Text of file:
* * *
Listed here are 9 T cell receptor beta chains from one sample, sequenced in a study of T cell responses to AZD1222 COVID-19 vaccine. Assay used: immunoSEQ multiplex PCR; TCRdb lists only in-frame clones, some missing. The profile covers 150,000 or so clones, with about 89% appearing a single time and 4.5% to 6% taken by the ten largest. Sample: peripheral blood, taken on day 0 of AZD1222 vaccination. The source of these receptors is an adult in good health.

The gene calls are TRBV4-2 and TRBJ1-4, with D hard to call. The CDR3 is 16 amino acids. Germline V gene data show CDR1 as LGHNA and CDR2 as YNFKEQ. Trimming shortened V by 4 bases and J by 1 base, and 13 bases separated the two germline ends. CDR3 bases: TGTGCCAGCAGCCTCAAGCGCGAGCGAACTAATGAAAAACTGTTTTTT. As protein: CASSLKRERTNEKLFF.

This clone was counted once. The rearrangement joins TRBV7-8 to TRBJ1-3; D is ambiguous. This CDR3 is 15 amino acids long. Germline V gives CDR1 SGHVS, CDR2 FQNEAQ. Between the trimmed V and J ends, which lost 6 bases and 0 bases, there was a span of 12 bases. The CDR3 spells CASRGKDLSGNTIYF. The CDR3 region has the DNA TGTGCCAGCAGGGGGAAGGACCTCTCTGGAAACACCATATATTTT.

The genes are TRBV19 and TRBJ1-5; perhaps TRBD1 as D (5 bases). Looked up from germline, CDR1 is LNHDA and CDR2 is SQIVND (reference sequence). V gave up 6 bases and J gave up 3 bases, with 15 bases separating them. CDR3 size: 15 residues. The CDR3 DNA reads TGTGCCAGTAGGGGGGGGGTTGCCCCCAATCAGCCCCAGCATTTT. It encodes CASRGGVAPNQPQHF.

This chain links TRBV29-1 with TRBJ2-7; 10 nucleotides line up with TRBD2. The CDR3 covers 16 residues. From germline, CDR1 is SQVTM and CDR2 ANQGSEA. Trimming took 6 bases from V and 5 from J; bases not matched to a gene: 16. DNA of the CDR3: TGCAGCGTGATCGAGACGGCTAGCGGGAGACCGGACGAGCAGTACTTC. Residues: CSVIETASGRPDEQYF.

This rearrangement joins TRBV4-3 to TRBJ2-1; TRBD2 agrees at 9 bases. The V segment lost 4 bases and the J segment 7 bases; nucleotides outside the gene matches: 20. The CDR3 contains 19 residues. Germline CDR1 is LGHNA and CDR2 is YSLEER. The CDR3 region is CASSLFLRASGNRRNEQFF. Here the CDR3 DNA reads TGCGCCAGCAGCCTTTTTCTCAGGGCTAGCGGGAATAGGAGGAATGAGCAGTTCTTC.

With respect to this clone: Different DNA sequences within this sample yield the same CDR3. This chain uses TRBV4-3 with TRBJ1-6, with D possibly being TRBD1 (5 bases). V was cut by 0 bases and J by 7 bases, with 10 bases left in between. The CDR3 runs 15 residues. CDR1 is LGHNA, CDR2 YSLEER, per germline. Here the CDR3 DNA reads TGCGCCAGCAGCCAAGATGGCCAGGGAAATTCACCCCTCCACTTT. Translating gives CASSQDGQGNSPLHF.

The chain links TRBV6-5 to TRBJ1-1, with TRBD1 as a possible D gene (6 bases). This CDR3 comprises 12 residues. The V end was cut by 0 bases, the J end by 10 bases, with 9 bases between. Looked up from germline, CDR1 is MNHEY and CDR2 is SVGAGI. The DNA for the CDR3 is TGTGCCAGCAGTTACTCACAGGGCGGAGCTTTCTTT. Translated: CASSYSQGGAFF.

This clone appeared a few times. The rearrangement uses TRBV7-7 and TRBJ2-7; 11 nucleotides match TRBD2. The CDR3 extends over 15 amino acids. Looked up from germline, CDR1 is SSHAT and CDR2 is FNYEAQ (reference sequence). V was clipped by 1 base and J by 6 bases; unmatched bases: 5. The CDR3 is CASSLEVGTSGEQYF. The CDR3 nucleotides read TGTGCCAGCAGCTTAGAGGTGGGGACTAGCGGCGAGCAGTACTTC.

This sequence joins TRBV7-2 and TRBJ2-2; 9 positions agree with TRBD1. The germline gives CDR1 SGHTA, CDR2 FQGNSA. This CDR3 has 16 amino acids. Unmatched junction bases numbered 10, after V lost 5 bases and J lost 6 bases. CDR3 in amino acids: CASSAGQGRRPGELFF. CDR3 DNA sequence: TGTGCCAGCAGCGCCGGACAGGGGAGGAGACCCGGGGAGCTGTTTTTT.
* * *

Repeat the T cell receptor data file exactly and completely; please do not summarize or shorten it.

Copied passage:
Listed here are 9 T cell receptor beta chains from one sample, sequenced in a study of T cell responses to AZD1222 COVID-19 vaccine. Assay used: immunoSEQ multiplex PCR; TCRdb lists only in-frame clones, some missing. The profile covers 150,000 or so clones, with about 89% appearing a single time and 4.5% to 6% taken by the ten largest. Sample: peripheral blood, taken on day 0 of AZD1222 vaccination. The source of these receptors is an adult in good health.

The gene calls are TRBV4-2 and TRBJ1-4, with D hard to call. The CDR3 is 16 amino acids. Germline V gene data show CDR1 as LGHNA and CDR2 as YNFKEQ. Trimming shortened V by 4 bases and J by 1 base, and 13 bases separated the two germline ends. CDR3 bases: TGTGCCAGCAGCCTCAAGCGCGAGCGAACTAATGAAAAACTGTTTTTT. As protein: CASSLKRERTNEKLFF.

This clone was counted once. The rearrangement joins TRBV7-8 to TRBJ1-3; D is ambiguous. This CDR3 is 15 amino acids long. Germline V gives CDR1 SGHVS, CDR2 FQNEAQ. Between the trimmed V and J ends, which lost 6 bases and 0 bases, there was a span of 12 bases. The CDR3 spells CASRGKDLSGNTIYF. The CDR3 region has the DNA TGTGCCAGCAGGGGGAAGGACCTCTCTGGAAACACCATATATTTT.

The genes are TRBV19 and TRBJ1-5; perhaps TRBD1 as D (5 bases). Looked up from germline, CDR1 is LNHDA and CDR2 is SQIVND (reference sequence). V gave up 6 bases and J gave up 3 bases, with 15 bases separating them. CDR3 size: 15 residues. The CDR3 DNA reads TGTGCCAGTAGGGGGGGGGTTGCCCCCAATCAGCCCCAGCATTTT. It encodes CASRGGVAPNQPQHF.

This chain links TRBV29-1 with TRBJ2-7; 10 nucleotides line up with TRBD2. The CDR3 covers 16 residues. From germline, CDR1 is SQVTM and CDR2 ANQGSEA. Trimming took 6 bases from V and 5 from J; bases not matched to a gene: 16. DNA of the CDR3: TGCAGCGTGATCGAGACGGCTAGCGGGAGACCGGACGAGCAGTACTTC. Residues: CSVIETASGRPDEQYF.

This rearrangement joins TRBV4-3 to TRBJ2-1; TRBD2 agrees at 9 bases. The V segment lost 4 bases and the J segment 7 bases; nucleotides outside the gene matches: 20. The CDR3 contains 19 residues. Germline CDR1 is LGHNA and CDR2 is YSLEER. The CDR3 region is CASSLFLRASGNRRNEQFF. Here the CDR3 DNA reads TGCGCCAGCAGCCTTTTTCTCAGGGCTAGCGGGAATAGGAGGAATGAGCAGTTCTTC.

With respect to this clone: Different DNA sequences within this sample yield the same CDR3. This chain uses TRBV4-3 with TRBJ1-6, with D possibly being TRBD1 (5 bases). V was cut by 0 bases and J by 7 bases, with 10 bases left in between. The CDR3 runs 15 residues. CDR1 is LGHNA, CDR2 YSLEER, per germline. Here the CDR3 DNA reads TGCGCCAGCAGCCAAGATGGCCAGGGAAATTCACCCCTCCACTTT. Translating gives CASSQDGQGNSPLHF.

The chain links TRBV6-5 to TRBJ1-1, with TRBD1 as a possible D gene (6 bases). This CDR3 comprises 12 residues. The V end was cut by 0 bases, the J end by 10 bases, with 9 bases between. Looked up from germline, CDR1 is MNHEY and CDR2 is SVGAGI. The DNA for the CDR3 is TGTGCCAGCAGTTACTCACAGGGCGGAGCTTTCTTT. Translated: CASSYSQGGAFF.

This clone appeared a few times. The rearrangement uses TRBV7-7 and TRBJ2-7; 11 nucleotides match TRBD2. The CDR3 extends over 15 amino acids. Looked up from germline, CDR1 is SSHAT and CDR2 is FNYEAQ (reference sequence). V was clipped by 1 base and J by 6 bases; unmatched bases: 5. The CDR3 is CASSLEVGTSGEQYF. The CDR3 nucleotides read TGTGCCAGCAGCTTAGAGGTGGGGACTAGCGGCGAGCAGTACTTC.

This sequence joins TRBV7-2 and TRBJ2-2; 9 positions agree with TRBD1. The germline gives CDR1 SGHTA, CDR2 FQGNSA. This CDR3 has 16 amino acids. Unmatched junction bases numbered 10, after V lost 5 bases and J lost 6 bases. CDR3 in amino acids: CASSAGQGRRPGELFF. CDR3 DNA sequence: TGTGCCAGCAGCGCCGGACAGGGGAGGAGACCCGGGGAGCTGTTTTTT.